June 3, 2014 at 1:00 am

Blue Jays 5, Tigers 3

Blue Jays nullify Tigers bats, then get to Joe Nathan in ninth

Detroit — No matter how well the first eight innings go, bad ninths make for bad games.

And with Joe Nathan faltering again, the Tigers had a bad ninth in their 5-3 loss to the Toronto Blue Jays on Tuesday night.

It was so bad, in fact, that a three-run home run by J.D. Martinez with an out to go couldn’t put Humpty Dumpty together again.

All the Martinez home run did was counter the three-run shot Brett Lawrie hit off Al Alburquerque in the top of the inning — when everything unraveled for Nathan.

He didn’t get full-count call he wanted on the first batter he faced, Anthony Gose, after getting ahead of Gose 0-2.

He didn’t get the call on a tag at third he thought he might get, but a review proved the umpires correct by ruling that Jose Reyes beat the tag.

Nathan also didn’t get the call on an appeal at first.

By that time, he said afterward he was thinking, “What is going on right now? Do I need to go to church more? Say some more prayers? I don’t know.

“Every call was borderline, but it wasn’t anything anyone had against me. They were borderline calls that didn’t go my way.”

For seven innings, the game was scoreless duel between starters, Anibal Sanchez of the Tigers and Drew Hutchison of the Blue Jays.

Sanchez allowed two hits, Hutchison three, but neither team put together anything more than a mild scoring chance.

The game remained scoreless through eight innings, in fact, the initial relievers pitching one inning each.

Nathan took over in the top of the ninth for the Tigers after a four-day rest following a couple of rough outings in Oakland. It was after the second of those games against the A’s that Nathan’s only comment to the media was, “You guys can talk to those who did their part” — meaning he hadn’t.

His first mistake this time, though, was in walking Gose on the full-count pitch he felt could have been called a strike. Gose quickly stole second and took third on Jose Reyes’ single.

A pop-up later, Jose Bautista hit a single up the middle that quite frankly shouldn’t have been a single up the middle.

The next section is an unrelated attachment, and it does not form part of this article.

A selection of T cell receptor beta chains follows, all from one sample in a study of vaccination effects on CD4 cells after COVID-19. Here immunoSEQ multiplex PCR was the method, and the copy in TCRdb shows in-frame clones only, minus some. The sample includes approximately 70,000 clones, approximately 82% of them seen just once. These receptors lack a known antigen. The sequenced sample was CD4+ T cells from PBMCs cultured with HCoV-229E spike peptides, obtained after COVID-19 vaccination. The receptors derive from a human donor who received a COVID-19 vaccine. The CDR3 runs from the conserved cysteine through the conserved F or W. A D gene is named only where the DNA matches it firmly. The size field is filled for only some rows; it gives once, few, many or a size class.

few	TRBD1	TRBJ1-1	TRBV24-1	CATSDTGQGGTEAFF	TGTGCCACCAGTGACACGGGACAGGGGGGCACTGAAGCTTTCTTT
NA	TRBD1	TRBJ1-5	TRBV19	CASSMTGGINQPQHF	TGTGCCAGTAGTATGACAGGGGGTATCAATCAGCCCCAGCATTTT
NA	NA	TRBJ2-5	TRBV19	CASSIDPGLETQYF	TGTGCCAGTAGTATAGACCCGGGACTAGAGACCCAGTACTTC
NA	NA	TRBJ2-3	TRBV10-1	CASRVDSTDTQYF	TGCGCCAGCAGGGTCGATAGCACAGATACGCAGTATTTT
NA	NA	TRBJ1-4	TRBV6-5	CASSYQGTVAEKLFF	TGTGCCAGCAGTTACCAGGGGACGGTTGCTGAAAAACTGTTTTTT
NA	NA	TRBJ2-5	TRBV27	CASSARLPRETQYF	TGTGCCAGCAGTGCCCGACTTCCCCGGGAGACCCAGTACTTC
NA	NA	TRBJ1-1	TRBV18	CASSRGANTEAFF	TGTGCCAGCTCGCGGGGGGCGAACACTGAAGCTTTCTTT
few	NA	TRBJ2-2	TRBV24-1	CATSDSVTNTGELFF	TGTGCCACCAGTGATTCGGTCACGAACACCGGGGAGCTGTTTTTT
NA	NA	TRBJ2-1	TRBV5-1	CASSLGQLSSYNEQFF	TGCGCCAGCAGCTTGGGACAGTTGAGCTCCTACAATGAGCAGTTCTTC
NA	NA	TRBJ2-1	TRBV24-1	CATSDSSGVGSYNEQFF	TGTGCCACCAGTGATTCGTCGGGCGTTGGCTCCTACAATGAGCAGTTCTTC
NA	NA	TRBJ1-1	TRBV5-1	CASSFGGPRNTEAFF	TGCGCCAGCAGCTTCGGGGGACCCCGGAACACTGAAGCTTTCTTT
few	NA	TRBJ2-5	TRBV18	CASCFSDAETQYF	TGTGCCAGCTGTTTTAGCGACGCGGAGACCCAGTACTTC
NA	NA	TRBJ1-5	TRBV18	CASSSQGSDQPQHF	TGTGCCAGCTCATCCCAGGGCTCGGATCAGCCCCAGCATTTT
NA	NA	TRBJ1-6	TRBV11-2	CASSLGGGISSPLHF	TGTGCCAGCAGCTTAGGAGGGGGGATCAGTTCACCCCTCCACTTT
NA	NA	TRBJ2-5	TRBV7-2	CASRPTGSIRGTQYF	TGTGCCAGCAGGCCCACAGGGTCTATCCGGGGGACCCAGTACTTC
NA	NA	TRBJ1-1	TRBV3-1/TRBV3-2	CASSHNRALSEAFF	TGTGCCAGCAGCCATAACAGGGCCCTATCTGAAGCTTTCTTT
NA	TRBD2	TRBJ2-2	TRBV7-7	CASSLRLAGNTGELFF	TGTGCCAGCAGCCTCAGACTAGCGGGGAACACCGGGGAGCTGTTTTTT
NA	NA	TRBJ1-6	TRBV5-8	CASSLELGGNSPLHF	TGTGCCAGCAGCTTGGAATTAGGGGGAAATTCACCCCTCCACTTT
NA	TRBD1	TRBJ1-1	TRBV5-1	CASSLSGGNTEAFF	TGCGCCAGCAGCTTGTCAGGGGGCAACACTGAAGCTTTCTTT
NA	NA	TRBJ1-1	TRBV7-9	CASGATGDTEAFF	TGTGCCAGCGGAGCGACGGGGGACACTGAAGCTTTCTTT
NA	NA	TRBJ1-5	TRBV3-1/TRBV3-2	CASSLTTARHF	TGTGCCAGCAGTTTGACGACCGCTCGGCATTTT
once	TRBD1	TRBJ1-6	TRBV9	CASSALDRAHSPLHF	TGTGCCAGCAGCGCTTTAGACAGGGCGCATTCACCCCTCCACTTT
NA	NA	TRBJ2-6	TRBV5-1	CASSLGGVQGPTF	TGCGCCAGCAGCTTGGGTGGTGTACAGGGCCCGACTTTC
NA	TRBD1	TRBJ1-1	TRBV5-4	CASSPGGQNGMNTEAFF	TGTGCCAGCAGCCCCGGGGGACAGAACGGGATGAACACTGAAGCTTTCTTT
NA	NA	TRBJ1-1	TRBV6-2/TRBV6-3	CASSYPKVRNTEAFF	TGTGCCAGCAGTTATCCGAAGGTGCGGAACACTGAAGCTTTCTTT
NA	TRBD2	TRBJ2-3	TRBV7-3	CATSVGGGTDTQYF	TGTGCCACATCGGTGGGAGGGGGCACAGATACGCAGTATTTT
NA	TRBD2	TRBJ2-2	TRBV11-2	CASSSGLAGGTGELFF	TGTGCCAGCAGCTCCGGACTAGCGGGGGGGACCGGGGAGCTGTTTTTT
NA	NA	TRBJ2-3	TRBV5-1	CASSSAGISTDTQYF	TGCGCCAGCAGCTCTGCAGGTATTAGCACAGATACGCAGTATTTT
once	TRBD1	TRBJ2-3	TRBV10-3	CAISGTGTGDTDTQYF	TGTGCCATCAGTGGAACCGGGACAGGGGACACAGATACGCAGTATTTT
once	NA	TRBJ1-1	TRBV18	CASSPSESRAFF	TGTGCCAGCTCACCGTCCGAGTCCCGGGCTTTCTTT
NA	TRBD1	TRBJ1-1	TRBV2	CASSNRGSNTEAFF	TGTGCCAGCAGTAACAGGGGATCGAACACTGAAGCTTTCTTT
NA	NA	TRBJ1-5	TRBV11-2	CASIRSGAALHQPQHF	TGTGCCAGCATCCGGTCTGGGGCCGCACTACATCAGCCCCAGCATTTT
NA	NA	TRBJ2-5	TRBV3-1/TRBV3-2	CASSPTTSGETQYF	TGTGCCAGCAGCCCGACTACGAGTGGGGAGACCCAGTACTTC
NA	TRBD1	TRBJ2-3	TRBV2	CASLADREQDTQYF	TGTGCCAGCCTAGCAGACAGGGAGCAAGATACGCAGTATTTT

“There was no confusion, it should not have gotten through,” said shortstop Andrew Romine, who seemed to hesitate in his final steps before reaching the ball.

Manager Brad Ausmus initially thought he was looking at an inning-ending double play off Bautista’s bat. But instead of a DP, it turned out to be the hit that gave the Jays a 1-0 lead.

They made it 2-0 on a sacrifice fly off Ian Krol — and 5-0 on the home run by Lawrie.

Martinez cut the lead to two by connecting with two outs in the bottom of the ninth, but closer Casey Janssen came in to quickly strike out Don Kelly for the final out.

It had been another marvelous game for Sanchez, but also another case of not getting him any run support.

With four runs allowed in 13 inning, Nathan’s ERA climbed to 6.86 — from the 3.66 it was three appearances ago.

In those three appearances, Nathan has allowed eight runs on seven hits in 113 innings.

Ausmus has no choice but to stick with him, however.

“First of all, that one pitch (the full-counter to Gose) was pretty darn close, quite frankly,” Ausmus said. “Joe’s been very good for a very long time, and I expect him to be very good for the Tigers. And he expects himself to be very good. But even the best have rough times.”

These are rough times, certainly. But keep in mind that Nathan has had good times as a Tiger, too.

From April 12 to May 16, he had a 0.69 ERA in a stretch of 13 appearances that included 10 saves. Opponents hit .122 against him during that time.

“But results are everything in this game,” he said, “and this one didn’t go the way we planned. It’s been a tough few outings for sure — but today more so because the results didn’t match the way I threw the baseball.

“There are things that can surprise you in this game, and I’m going through a bad stretch right now. But I’ve seen a lot of stuff, have dealt with a lot of stuff, and right now the most important thing in my mind — and why I came to this baseball club — is to be in first place.

“I could care less if I go out there with an 18.00 ERA, if at the end of the day, we go to the playoffs with a chance at going to the World Series.”

One-third through the season, the first-place Tigers are 31-23.

They’re on a pace to win 93 games. But they definitely need Nathan to pitch better than he’s done the last three times out.

And they need to score more runs than the five they’ve scored in their last three games.

Or the four games they’ve won in their last 15 could start looking like the most important trend of all.


Tigers closer Joe Nathan was charged with four runs in one-third of an inning Tuesday against the Blue Jays. / Robin Buckson / Detroit News